“My backside is both numb and sore. I guess I have never actually been in the saddle literally from daybreak to dusk. Ouch.”
“Mine is in a similar state if that is any comfort, Birdie,” I could just catch the flash of her teeth in the remaining daylight.
“We had better go see if we can be useful at the camp,” she flicked her head toward my parents who were quietly going about setting up the cozy hideaway as if it were something they did every night. Well, they had lived on the road for many seasons together before settling down in Amphipolis. Before settling down and having me.
“Go on, I’ll see to the horses,” I nodded to her as I pulled Hades’ saddle from his back staggering under the weight a little. He looked back at me questioningly.
“Feels better, huh big guy?” Hades snorted, as I settled the leather gear under a tree nearby. I took a curry brush out of the saddlebag and began to run it briskly down his sides. He walked out towards fresher grass and I followed.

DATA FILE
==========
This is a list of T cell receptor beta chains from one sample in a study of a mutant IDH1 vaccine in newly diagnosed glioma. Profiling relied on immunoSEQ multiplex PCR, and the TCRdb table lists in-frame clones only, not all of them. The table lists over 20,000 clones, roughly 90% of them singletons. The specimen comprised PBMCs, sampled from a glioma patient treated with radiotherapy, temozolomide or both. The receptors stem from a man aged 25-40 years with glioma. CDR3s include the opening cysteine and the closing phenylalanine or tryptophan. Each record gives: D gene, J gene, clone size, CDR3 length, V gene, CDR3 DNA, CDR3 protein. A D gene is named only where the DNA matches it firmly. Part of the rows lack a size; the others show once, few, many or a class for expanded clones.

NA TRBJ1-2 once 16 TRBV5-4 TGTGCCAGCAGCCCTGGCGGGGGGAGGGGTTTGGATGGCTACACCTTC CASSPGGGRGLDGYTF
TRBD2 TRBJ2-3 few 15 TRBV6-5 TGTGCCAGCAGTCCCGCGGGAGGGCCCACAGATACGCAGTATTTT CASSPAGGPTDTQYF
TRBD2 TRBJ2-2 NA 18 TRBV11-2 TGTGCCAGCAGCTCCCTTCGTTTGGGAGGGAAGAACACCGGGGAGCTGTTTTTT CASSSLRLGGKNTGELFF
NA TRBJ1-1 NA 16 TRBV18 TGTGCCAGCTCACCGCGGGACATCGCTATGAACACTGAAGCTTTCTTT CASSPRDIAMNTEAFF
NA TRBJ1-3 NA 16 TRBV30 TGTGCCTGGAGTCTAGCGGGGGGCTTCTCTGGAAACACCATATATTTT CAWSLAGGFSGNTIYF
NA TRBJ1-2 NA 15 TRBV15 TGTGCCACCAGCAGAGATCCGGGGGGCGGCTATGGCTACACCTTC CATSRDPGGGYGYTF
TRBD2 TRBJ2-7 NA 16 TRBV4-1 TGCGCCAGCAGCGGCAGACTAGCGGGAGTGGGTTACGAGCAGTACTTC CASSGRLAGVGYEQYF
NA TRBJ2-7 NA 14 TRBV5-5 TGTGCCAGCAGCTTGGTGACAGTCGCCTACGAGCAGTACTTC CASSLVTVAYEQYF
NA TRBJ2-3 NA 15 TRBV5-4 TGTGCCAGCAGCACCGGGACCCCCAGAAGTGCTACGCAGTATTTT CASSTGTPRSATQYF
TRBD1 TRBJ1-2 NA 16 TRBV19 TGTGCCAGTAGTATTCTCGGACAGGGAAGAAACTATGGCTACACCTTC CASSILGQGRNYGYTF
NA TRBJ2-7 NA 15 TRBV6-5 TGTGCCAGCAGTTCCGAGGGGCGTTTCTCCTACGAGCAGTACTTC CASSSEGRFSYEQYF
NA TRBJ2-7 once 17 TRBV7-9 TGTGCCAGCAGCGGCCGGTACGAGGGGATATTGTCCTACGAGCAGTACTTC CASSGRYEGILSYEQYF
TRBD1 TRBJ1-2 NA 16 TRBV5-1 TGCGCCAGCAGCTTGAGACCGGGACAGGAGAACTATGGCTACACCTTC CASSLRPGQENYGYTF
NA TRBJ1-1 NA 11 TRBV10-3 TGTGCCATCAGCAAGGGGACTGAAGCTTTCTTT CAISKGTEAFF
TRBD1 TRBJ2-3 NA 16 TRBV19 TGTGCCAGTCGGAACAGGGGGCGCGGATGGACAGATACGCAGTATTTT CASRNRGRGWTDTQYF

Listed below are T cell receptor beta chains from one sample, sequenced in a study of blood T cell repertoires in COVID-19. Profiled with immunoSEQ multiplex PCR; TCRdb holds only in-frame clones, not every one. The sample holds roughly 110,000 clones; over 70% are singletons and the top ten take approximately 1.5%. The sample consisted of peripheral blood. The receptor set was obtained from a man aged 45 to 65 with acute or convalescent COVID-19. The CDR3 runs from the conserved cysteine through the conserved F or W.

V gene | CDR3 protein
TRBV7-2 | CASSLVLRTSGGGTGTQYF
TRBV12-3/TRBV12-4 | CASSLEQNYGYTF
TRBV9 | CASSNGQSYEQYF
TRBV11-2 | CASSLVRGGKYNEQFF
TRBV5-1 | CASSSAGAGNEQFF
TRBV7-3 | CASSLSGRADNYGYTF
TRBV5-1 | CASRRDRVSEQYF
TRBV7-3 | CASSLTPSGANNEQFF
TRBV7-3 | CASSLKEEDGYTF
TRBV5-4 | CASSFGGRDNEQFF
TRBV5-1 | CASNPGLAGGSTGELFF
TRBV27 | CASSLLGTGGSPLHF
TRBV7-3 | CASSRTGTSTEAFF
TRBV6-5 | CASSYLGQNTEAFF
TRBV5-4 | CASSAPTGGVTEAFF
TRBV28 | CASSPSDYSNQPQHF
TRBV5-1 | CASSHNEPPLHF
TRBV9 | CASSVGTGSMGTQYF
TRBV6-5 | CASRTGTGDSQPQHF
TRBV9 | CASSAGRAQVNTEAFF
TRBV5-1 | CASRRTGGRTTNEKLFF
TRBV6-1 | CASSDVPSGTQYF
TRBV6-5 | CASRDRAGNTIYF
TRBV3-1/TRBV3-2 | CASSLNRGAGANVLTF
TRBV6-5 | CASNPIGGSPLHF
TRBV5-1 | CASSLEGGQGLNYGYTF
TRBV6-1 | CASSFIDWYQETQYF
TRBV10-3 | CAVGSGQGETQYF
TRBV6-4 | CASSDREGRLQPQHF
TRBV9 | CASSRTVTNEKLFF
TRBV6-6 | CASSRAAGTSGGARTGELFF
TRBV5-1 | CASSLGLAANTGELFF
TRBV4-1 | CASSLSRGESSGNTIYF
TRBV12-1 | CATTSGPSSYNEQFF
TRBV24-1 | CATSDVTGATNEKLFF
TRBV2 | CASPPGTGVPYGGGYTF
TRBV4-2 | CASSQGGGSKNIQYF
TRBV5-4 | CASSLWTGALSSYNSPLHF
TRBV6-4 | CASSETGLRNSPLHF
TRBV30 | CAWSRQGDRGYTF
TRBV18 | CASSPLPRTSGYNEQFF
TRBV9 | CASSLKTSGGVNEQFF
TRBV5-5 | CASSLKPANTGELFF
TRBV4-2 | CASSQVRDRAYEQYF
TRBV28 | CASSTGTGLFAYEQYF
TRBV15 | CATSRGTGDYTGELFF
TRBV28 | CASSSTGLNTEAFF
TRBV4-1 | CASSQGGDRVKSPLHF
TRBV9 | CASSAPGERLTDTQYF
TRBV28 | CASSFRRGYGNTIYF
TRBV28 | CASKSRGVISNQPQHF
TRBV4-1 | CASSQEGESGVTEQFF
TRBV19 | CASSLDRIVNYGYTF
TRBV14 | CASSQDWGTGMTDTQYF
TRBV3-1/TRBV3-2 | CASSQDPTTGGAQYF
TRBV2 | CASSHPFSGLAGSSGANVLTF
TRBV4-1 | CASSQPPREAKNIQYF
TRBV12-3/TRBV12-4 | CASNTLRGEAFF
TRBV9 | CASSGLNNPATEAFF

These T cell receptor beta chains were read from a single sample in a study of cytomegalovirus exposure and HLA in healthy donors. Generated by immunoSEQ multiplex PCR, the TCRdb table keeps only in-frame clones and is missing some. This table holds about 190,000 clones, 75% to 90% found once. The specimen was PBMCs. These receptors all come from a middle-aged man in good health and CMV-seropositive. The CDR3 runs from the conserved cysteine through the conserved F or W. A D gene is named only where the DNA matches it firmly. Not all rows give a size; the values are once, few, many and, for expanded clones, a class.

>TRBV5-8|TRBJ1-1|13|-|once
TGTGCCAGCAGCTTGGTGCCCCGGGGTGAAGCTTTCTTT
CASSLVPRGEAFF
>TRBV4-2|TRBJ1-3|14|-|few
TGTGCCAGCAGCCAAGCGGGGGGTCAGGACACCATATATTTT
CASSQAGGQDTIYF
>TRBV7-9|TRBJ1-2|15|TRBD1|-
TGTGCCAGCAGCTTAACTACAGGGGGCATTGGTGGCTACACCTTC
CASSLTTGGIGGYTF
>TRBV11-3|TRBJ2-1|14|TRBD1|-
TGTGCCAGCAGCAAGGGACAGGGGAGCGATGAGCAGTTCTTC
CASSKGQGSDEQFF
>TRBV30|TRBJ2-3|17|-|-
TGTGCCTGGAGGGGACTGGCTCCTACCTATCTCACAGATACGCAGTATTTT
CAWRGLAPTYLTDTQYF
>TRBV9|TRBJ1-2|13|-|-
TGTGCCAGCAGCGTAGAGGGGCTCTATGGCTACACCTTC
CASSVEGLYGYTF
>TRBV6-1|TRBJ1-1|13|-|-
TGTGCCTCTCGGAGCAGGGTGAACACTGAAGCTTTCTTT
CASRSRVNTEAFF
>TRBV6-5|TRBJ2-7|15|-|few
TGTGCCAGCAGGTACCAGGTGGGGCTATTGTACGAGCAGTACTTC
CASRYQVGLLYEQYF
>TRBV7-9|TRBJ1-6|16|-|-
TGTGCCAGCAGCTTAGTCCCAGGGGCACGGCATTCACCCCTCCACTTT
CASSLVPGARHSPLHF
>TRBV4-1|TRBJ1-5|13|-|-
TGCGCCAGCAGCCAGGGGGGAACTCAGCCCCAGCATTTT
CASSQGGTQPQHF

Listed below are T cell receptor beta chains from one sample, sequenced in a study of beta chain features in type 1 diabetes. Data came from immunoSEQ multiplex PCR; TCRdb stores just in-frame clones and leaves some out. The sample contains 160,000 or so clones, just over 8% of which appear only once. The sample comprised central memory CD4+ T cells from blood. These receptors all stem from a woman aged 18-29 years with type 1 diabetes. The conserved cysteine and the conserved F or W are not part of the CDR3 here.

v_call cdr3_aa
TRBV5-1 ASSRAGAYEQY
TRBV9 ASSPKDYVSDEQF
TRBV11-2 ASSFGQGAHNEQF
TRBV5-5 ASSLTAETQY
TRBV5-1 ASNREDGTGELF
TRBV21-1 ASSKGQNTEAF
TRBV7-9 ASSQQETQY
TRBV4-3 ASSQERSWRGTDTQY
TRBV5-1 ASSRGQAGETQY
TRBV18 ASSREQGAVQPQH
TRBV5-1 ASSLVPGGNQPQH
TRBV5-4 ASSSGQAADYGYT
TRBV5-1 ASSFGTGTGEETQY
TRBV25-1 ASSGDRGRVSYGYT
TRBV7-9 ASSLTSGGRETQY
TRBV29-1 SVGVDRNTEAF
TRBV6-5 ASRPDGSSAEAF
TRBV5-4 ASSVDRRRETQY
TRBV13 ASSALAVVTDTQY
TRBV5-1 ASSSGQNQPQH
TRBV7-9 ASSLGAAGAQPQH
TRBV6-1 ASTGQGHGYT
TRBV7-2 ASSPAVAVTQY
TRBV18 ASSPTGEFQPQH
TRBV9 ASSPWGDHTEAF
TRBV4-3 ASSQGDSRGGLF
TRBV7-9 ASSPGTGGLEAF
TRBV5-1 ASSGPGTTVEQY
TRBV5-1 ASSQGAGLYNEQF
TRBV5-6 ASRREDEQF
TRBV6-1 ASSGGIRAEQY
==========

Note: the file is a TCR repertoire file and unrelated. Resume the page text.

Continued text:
“Find some good stuff there, Hades? Hmmm?” I quickly brushed him all over and untangled the snarls in his mane.
“Ok, buddy there is a burr here,” I carefully picked a sticker from his tail. It twitched a little, but the big horse did not kick me into tomorrow.
“Thanks, Hades.” I stroked his nose and fed him some dried apples from my stash. His beautiful dark eyes favored me a moment with a soul searching look. I hugged him.
“I love you big horsie. Have a good night.”
Rachelle’s mischievous mount looked at me. I fed her right away and removed her saddle. She was perfectly cooperative. It took no time at all to brush her smaller physique, and she had no tricky burrs or stickers. As I finished with her, I felt a warm presence moving around my legs.